Industrial refrigeration systems - Anhydrous ammonia alarm setting concerns
WorkSafe has noted a concerning variation in anhydrous ammonia alarm settings, with some sites having alarms set at well above the agreed exposure standards.
What is ahydrous ammonia?
Anhydrous Ammonia (without water) is colourless gas in compressed liquefied form (UN 1005 AMMONIA, ANHYDROUS). It is most commonly used in refrigeration systems for cold food storage, dairy products manufacturing, ice rinks and beverage manufacturing. Anhydrous Ammonia can cause severe irritation to eyes, skin and respiratory tract, and destroys delicate respiratory tissue in the lungs, causing pulmonary and respiratory distress. A 30 minute exposure at a level of 1700ppm (part per million) could result in fatality.
What alarm settings should occupiers be using?
Alarm settings will depend on the specific circumstances of the site, however in determining an acceptable alarm setting the occupier should:
Important: Sites that have alarm settings higher than 300ppm are placing a significant risk to the safety to people and property.
- Consider international exposure levels and guidelines:
- USA EPA Acute Exposure Guideline Levels (AEGL), has an AEGL-2 level of 160ppm for 1 hour and 110ppm for 4 hours, where a person could experience serious or irreversible effects
- US National Institute of Occupational Safety and Health (NIOSH) has an Immediately Dangerous to Life and Health (IDLH) value for ammonia gas of 300ppm
- Complete a comprehensive risk assessment – with consideration to the following:
- storage volume of Anhydrous Ammonia
- site layout and occupied buildings
- surrounding neighbours and location of sensitive areas
What about evacuation alarm settings?
Evacuation alarm settings should be lower than the IDLH concentration of 300ppm because the concentration of ammonia will be higher at the leak point than at the location of the fixed gas monitors.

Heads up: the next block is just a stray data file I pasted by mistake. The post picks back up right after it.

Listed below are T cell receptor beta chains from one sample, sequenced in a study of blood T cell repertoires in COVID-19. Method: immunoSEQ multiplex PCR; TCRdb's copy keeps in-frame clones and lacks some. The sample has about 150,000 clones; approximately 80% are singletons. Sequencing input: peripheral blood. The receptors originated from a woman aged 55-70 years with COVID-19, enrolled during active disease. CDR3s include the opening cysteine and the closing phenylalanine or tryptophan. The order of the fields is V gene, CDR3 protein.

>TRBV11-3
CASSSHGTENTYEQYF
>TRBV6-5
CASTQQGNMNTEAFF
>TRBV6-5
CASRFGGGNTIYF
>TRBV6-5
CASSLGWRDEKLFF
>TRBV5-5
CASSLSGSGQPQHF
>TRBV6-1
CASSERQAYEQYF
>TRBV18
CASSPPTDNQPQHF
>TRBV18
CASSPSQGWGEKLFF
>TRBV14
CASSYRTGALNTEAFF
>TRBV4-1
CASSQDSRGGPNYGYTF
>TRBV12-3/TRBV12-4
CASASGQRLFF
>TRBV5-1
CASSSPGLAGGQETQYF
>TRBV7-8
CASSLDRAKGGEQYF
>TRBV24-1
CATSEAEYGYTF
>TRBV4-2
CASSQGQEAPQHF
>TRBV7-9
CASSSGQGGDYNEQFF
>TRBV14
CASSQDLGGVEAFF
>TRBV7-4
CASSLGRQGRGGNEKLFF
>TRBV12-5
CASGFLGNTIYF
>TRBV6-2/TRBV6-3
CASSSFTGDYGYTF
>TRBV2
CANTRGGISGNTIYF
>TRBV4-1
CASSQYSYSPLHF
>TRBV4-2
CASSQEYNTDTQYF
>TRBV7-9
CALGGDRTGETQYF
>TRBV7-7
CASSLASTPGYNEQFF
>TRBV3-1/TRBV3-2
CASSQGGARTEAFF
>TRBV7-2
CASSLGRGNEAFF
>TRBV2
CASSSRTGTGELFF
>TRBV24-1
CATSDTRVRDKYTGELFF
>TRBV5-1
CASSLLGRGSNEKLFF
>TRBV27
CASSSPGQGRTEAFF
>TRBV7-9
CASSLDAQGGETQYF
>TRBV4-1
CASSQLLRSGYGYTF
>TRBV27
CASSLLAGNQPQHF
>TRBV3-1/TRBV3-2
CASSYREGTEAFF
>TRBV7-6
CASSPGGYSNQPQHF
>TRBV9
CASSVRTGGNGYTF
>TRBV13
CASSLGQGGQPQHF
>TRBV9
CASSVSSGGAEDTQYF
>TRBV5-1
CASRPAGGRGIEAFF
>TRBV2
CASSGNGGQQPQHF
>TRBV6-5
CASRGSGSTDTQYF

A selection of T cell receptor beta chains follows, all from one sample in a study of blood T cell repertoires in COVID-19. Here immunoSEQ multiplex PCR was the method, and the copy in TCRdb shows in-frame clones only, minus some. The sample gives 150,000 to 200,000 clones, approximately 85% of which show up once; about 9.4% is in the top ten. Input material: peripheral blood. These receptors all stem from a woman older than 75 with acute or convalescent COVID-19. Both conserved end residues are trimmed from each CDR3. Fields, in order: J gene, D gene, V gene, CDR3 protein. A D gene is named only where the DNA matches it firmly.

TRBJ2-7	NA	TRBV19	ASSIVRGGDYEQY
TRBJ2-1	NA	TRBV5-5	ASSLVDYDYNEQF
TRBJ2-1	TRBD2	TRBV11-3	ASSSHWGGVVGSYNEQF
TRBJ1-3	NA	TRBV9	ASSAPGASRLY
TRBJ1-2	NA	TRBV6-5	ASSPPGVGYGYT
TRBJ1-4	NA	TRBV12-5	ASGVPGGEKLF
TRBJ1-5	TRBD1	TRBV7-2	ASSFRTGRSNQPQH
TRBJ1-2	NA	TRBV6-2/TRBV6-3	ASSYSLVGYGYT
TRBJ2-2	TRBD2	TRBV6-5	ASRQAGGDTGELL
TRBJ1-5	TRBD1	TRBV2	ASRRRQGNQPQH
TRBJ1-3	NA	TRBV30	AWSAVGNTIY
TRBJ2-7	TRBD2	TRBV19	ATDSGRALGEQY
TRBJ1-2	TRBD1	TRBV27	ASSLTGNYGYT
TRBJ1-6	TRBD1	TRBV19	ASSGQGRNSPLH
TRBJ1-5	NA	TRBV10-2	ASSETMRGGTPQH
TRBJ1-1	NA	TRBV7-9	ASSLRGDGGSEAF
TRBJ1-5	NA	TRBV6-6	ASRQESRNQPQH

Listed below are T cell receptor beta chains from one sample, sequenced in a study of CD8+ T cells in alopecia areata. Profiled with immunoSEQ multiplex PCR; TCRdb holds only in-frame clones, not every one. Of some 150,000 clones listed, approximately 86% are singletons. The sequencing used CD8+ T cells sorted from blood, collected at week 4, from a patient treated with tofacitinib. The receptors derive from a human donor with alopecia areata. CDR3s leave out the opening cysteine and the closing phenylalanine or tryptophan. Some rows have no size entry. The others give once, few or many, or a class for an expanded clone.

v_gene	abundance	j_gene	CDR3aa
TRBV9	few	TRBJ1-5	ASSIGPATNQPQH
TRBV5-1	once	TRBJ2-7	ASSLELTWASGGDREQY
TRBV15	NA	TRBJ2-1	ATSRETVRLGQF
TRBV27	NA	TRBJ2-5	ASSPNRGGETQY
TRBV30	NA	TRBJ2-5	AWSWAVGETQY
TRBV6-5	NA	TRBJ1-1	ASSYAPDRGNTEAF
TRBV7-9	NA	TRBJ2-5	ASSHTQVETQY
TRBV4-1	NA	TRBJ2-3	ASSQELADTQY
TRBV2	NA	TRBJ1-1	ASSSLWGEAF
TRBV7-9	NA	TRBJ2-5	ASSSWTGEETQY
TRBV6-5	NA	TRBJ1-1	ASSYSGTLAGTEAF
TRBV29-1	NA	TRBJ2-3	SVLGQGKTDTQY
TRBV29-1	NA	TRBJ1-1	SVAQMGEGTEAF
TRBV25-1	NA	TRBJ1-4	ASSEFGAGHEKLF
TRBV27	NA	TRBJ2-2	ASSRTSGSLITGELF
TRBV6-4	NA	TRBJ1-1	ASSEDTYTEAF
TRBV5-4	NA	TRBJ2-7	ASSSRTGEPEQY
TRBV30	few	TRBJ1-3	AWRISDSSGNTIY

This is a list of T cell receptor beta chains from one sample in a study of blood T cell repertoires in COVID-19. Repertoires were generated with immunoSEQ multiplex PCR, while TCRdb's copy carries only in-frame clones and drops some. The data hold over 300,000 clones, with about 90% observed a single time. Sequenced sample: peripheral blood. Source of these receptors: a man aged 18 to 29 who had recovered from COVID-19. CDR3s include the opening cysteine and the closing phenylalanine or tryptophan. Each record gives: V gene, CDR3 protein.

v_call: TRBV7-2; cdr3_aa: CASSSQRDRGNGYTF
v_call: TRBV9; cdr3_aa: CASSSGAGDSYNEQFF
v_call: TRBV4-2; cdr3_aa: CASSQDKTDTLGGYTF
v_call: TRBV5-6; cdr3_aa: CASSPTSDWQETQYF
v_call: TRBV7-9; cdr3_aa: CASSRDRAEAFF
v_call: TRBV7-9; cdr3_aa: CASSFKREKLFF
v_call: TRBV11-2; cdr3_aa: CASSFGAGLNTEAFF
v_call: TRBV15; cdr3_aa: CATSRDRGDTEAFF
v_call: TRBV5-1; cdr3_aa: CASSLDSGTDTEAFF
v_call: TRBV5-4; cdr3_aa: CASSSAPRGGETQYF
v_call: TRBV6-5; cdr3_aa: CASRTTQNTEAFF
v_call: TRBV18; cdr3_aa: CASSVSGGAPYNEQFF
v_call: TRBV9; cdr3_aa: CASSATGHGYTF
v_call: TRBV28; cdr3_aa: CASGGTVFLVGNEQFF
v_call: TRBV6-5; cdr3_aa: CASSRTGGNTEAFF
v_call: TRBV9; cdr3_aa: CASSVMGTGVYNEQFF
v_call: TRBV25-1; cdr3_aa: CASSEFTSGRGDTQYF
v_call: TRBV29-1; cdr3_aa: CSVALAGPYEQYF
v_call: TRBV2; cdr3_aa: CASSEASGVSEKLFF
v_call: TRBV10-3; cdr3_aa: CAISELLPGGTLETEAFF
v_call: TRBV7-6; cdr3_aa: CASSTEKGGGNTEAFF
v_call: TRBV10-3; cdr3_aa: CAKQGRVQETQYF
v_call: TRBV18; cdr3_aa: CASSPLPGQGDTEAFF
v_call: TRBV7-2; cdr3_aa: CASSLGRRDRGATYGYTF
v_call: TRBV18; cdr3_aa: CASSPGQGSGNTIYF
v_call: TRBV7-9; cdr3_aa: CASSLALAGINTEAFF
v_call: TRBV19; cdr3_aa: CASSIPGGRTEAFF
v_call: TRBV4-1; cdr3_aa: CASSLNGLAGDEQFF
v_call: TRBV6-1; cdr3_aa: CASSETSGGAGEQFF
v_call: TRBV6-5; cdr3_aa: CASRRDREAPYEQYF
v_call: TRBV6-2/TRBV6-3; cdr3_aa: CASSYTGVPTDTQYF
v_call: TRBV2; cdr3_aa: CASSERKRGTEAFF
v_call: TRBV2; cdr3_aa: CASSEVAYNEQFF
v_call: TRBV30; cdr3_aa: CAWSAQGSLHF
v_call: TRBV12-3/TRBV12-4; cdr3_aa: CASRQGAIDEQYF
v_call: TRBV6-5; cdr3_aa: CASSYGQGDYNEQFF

Emergency Response Plan (ERP)
As with all dangerous goods, an effective ERP should document the specific incident staged response actions required when dealing with an incident/leak. The ERP must include actions that reflect the severity of the incident release - from leak investigation, relevant PPE, containment protocols, and full site evacuation protocols. The ERP should also trigger an action to monitor all occupied site areas until the area is declared safe, as well as notifying neighbouring sites and the Emergency Services.
It is imperative that when questioned, that the occupier is able to provide a justification for their response actions and evacuation protocols.
Important: Sites housing large volumes of Anhydrous Ammonia in densely populated areas, should also undertake consequence modelling for a major leak scenario. The modelling should determine where the resulting gas cloud could travel and if it can reach protected and public places, and demonstrate the resulting risk to workers and neighbours is within acceptable risk limits.
Detectors should be positioned in areas where the risk of leaks have been determined. Fixed detectors should also be positioned inside the plant room and in roof spaces (where applicable). Detectors with audible and visual alarms should warn persons of a leak before entering a plant room. In addition, hand held detectors should be used by technicians when investigating leaks to ensure the actual concentration is established and monitored.
The emergency ventilation system must be an independent ventilation system that meets the requirements of AS/NZS 5149.3:2016 Refrigerating systems and heat pumps - Safety and environmental requirements Installation - clause 6.3.3 Mechanical Ventilation.
Note: the ventilation control panel must be located outside the plant room.
When discharging Anhydrous Ammonia, it must be into areas away from public and protected places and positioned well away from air intake of buildings. Although lighter than air, when released, the cold gas will tend to initially behave as a dense gas and then gradually rise as it warms. As such the height of the vent line for the effective dispersion of Anhydrous Ammonia into atmosphere should be calculated taking into consideration the refrigerant charge of the system*.
*Refrigerant charge is a term used for the type and mass of refrigerant a refrigeration plant will hold under the given conditions. The American Conference of Governmental Industrial Hygienists Conference (ACGIH) has a manual that provides calculations - Industrial Ventilation: A Manual of Recommended Practice.
What do I do if I need more information?
If you are an occupier that has an Industrial Refrigeration System and you need more assistance, there are a number of resources you can refer to:
Alternatively, you should engage the services of an Independent Dangerous Goods Specialist, who has experience in Industrial Refrigeration Systems.